Publications

Background: The vaginal microflora is important for maintaining vaginal health and preventing infections of the reproductive tract. The rectum has been suggested as the major source for the colonisation of the vaginal econiche. Methods: To establish whether the rectum can serve as a possible bacterial reservoir for colonisation of the vaginal econiche, we cultured vaginal and rectal specimens from pregnant women at 35-37 weeks of gestation, identified the isolates to the species level with tRNA intergenic length polymorphism analysis (tDNA-PCR) and genotyped the isolates for those subjects from which the same species was isolated simultaneously vaginally and rectally, by RAPD-analysis. One vaginal and one rectal swab were collected from a total of each of 132 pregnant women at 3537 weeks of gestation. Swabs were cultured on Columbia CNA agar and MRS agar. For each subject 4 colonies were selected for each of both sites, i.e. 8 colonies in total.

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Background: Group B streptococci (GBS), or Streptococcus agalactiae, are the leading bacterial cause of meningitis and bacterial sepsis in newborns. Here we compared different culture media for GBS detection and we compared the occurrence of different genotypes and serotypes of GBS isolates from the vagina and rectum.

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Aim Quantitative evaluation of the effect caused by vaginal administration of gelatin capsules loaded with starch pellets and lyophilized powder, respectively, on vaginal pH and microflora.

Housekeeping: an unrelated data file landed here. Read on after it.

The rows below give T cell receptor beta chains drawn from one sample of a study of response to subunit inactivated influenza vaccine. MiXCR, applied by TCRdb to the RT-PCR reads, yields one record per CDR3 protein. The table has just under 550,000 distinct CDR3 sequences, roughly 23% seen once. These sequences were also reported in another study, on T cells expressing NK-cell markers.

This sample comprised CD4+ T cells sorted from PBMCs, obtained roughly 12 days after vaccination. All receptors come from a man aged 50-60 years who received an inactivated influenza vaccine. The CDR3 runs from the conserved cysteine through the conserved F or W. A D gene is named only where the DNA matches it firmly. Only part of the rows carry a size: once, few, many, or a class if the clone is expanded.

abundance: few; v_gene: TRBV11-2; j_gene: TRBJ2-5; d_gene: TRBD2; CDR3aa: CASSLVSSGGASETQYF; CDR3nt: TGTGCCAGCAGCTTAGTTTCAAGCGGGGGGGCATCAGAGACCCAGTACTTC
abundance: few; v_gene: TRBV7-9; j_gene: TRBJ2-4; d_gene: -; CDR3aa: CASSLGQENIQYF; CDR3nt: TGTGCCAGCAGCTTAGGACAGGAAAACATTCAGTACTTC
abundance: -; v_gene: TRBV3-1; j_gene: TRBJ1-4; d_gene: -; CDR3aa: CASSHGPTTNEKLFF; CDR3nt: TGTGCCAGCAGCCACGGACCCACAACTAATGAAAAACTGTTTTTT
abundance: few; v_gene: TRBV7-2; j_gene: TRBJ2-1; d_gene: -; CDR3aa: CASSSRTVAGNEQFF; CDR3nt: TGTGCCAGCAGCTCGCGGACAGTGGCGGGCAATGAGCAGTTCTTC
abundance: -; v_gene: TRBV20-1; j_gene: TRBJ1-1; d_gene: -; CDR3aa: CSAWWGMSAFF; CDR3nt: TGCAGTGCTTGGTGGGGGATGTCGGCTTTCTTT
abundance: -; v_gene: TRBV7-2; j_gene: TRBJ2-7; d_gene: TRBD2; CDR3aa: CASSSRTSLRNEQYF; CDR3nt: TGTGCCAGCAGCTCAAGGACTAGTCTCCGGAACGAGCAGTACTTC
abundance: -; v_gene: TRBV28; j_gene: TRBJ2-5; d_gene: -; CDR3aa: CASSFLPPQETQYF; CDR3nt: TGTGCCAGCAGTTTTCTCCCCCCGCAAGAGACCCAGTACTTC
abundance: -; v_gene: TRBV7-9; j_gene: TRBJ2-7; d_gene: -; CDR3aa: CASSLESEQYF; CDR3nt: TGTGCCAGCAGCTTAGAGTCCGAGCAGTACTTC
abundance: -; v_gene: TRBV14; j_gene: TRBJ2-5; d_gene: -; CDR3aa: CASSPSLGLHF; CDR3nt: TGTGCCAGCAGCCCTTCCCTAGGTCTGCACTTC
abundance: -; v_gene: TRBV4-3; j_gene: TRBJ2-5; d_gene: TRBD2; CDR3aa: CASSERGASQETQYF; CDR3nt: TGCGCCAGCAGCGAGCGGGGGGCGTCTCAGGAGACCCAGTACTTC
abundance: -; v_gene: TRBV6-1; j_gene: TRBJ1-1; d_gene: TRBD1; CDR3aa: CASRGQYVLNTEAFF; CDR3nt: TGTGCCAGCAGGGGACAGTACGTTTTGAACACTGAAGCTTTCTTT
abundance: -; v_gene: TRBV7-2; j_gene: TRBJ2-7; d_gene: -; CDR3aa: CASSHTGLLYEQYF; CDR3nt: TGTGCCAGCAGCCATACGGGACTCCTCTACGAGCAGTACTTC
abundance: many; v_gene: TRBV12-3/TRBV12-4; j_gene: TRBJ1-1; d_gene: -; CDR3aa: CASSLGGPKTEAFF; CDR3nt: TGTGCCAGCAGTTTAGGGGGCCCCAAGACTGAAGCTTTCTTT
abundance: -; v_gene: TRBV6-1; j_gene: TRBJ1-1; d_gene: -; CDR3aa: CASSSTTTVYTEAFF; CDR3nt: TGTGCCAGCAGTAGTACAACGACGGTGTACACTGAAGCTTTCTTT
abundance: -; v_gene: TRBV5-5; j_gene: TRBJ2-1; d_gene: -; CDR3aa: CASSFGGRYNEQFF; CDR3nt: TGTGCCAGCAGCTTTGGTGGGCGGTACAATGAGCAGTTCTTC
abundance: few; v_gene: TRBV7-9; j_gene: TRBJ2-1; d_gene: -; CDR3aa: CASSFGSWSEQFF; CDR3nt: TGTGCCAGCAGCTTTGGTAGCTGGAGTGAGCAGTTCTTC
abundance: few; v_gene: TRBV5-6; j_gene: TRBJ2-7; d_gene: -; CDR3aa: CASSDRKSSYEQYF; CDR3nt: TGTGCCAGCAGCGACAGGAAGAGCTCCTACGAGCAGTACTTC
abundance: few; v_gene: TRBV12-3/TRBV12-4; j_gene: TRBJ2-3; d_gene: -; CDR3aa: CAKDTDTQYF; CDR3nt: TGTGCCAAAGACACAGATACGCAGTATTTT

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Non-disintegrating microcrystalline cellulose pellets (MCC) and disintegrating starch-based pellets were evaluated as new vaginal drug delivery forms and compared with a powder formulation. Pellets and powder were packed in a HPMC or hard gelatine capsule and vaginally administered to five series of five healthy volunteers. Distribution and retention of the multi-particulate formulation was monitored by colposcopy and swabbing. Capsule disintegration in the vagina was slow. MCC pellets clustered around the fornix 3 h after administration, and after 24 h only a few pellets were detected in the vaginal cavity.

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Background: Despite their antimicrobial potential, vaginal lactobacilli often fail to retain dominance, resulting in overgrowth of the vagina by other bacteria, as observed with bacterial vaginosis. It remains elusive however to what extent interindividual differences in vaginal Lactobacillus community composition determine the stability of this microflora. In a prospective cohort of pregnant women we studied the stability of the normal vaginal microflora (assessed on Gram stain) as a function of the presence of the vaginal Lactobacillus index species (determined through culture and molecular analysis with tRFLP).

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conference Expert Group Meeting on good practices in legislation to address harmful practices against women
Location: Addis Ababa, Ethiopia 2009-05-25 - 2009-05-28

Overview of legislation in the European Union to address female genital mutilation, challenges and recommendations for the implementation of laws
Expert paper prepared by: Els Leye and Alexia Sabbe - International Centre for Reproductive Health - Ghent University, Belgium

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